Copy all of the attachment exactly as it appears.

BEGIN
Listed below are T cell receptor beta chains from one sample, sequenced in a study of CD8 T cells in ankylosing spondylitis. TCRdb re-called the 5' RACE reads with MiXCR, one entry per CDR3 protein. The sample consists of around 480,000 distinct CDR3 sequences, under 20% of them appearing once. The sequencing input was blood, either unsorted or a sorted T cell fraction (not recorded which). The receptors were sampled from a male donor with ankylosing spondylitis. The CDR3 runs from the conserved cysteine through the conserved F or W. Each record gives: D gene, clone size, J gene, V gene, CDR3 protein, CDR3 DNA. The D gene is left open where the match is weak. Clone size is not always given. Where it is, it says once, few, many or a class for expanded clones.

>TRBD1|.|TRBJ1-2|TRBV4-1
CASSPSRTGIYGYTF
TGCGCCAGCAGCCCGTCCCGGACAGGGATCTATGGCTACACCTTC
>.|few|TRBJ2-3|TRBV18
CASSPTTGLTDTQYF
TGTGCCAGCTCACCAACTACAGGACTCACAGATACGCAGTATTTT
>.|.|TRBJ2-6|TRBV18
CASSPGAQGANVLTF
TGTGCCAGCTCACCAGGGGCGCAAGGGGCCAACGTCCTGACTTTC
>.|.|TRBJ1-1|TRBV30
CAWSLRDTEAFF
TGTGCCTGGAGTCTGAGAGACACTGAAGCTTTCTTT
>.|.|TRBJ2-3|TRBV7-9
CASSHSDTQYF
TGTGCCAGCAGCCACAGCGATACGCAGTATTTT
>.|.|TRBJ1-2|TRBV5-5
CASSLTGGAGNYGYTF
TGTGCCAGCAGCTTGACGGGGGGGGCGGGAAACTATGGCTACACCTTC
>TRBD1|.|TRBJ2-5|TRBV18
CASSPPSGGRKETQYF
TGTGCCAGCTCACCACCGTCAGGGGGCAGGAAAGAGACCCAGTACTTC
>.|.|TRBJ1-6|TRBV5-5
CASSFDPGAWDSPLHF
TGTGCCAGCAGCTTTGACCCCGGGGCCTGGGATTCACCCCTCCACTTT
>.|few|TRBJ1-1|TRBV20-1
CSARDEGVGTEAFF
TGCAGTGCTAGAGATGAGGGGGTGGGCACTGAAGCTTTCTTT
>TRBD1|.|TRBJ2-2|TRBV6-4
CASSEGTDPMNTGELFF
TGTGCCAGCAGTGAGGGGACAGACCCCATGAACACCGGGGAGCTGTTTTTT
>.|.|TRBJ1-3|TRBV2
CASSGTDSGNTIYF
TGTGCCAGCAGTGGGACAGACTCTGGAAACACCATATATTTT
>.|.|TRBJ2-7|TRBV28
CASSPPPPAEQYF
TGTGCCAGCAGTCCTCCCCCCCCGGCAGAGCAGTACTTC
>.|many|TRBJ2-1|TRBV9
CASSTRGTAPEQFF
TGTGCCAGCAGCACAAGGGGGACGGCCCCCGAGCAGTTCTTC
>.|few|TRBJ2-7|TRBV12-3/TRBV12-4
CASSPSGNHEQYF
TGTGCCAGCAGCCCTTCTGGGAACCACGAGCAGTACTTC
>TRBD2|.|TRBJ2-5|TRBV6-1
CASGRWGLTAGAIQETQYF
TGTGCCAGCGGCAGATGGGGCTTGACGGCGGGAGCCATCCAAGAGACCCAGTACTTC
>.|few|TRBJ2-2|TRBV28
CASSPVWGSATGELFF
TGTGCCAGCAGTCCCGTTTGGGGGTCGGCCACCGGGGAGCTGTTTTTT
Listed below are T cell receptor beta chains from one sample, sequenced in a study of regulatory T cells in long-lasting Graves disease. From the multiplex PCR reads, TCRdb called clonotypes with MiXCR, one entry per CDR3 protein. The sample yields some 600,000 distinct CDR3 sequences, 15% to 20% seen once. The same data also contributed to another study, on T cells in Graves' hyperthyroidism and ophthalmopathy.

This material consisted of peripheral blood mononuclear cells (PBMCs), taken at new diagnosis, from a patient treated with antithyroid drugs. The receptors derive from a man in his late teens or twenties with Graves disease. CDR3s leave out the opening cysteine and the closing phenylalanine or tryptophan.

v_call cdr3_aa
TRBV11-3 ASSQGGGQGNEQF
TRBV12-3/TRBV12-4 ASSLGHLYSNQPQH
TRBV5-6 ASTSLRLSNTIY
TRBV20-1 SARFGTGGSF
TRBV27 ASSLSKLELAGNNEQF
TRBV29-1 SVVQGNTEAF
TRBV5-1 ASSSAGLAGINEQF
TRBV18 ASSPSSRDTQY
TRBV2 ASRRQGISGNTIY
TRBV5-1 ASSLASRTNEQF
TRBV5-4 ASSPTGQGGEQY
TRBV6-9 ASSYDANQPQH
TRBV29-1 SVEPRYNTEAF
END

Listed below are T cell receptor beta chains from one sample, sequenced in a study of CD8 T cells in ankylosing spondylitis. TCRdb re-called the 5' RACE reads with MiXCR, one entry per CDR3 protein. The sample consists of around 480,000 distinct CDR3 sequences, under 20% of them appearing once. The sequencing input was blood, either unsorted or a sorted T cell fraction (not recorded which). The receptors were sampled from a male donor with ankylosing spondylitis. The CDR3 runs from the conserved cysteine through the conserved F or W. Each record gives: D gene, clone size, J gene, V gene, CDR3 protein, CDR3 DNA. The D gene is left open where the match is weak. Clone size is not always given. Where it is, it says once, few, many or a class for expanded clones.

>TRBD1|.|TRBJ1-2|TRBV4-1
CASSPSRTGIYGYTF
TGCGCCAGCAGCCCGTCCCGGACAGGGATCTATGGCTACACCTTC
>.|few|TRBJ2-3|TRBV18
CASSPTTGLTDTQYF
TGTGCCAGCTCACCAACTACAGGACTCACAGATACGCAGTATTTT
>.|.|TRBJ2-6|TRBV18
CASSPGAQGANVLTF
TGTGCCAGCTCACCAGGGGCGCAAGGGGCCAACGTCCTGACTTTC
>.|.|TRBJ1-1|TRBV30
CAWSLRDTEAFF
TGTGCCTGGAGTCTGAGAGACACTGAAGCTTTCTTT
>.|.|TRBJ2-3|TRBV7-9
CASSHSDTQYF
TGTGCCAGCAGCCACAGCGATACGCAGTATTTT
>.|.|TRBJ1-2|TRBV5-5
CASSLTGGAGNYGYTF
TGTGCCAGCAGCTTGACGGGGGGGGCGGGAAACTATGGCTACACCTTC
>TRBD1|.|TRBJ2-5|TRBV18
CASSPPSGGRKETQYF
TGTGCCAGCTCACCACCGTCAGGGGGCAGGAAAGAGACCCAGTACTTC
>.|.|TRBJ1-6|TRBV5-5
CASSFDPGAWDSPLHF
TGTGCCAGCAGCTTTGACCCCGGGGCCTGGGATTCACCCCTCCACTTT
>.|few|TRBJ1-1|TRBV20-1
CSARDEGVGTEAFF
TGCAGTGCTAGAGATGAGGGGGTGGGCACTGAAGCTTTCTTT
>TRBD1|.|TRBJ2-2|TRBV6-4
CASSEGTDPMNTGELFF
TGTGCCAGCAGTGAGGGGACAGACCCCATGAACACCGGGGAGCTGTTTTTT
>.|.|TRBJ1-3|TRBV2
CASSGTDSGNTIYF
TGTGCCAGCAGTGGGACAGACTCTGGAAACACCATATATTTT
>.|.|TRBJ2-7|TRBV28
CASSPPPPAEQYF
TGTGCCAGCAGTCCTCCCCCCCCGGCAGAGCAGTACTTC
>.|many|TRBJ2-1|TRBV9
CASSTRGTAPEQFF
TGTGCCAGCAGCACAAGGGGGACGGCCCCCGAGCAGTTCTTC
>.|few|TRBJ2-7|TRBV12-3/TRBV12-4
CASSPSGNHEQYF
TGTGCCAGCAGCCCTTCTGGGAACCACGAGCAGTACTTC
>TRBD2|.|TRBJ2-5|TRBV6-1
CASGRWGLTAGAIQETQYF
TGTGCCAGCGGCAGATGGGGCTTGACGGCGGGAGCCATCCAAGAGACCCAGTACTTC
>.|few|TRBJ2-2|TRBV28
CASSPVWGSATGELFF
TGTGCCAGCAGTCCCGTTTGGGGGTCGGCCACCGGGGAGCTGTTTTTT
Listed below are T cell receptor beta chains from one sample, sequenced in a study of regulatory T cells in long-lasting Graves disease. From the multiplex PCR reads, TCRdb called clonotypes with MiXCR, one entry per CDR3 protein. The sample yields some 600,000 distinct CDR3 sequences, 15% to 20% seen once. The same data also contributed to another study, on T cells in Graves' hyperthyroidism and ophthalmopathy.

This material consisted of peripheral blood mononuclear cells (PBMCs), taken at new diagnosis, from a patient treated with antithyroid drugs. The receptors derive from a man in his late teens or twenties with Graves disease. CDR3s leave out the opening cysteine and the closing phenylalanine or tryptophan.

v_call cdr3_aa
TRBV11-3 ASSQGGGQGNEQF
TRBV12-3/TRBV12-4 ASSLGHLYSNQPQH
TRBV5-6 ASTSLRLSNTIY
TRBV20-1 SARFGTGGSF
TRBV27 ASSLSKLELAGNNEQF
TRBV29-1 SVVQGNTEAF
TRBV5-1 ASSSAGLAGINEQF
TRBV18 ASSPSSRDTQY
TRBV2 ASRRQGISGNTIY
TRBV5-1 ASSLASRTNEQF
TRBV5-4 ASSPTGQGGEQY
TRBV6-9 ASSYDANQPQH
TRBV29-1 SVEPRYNTEAF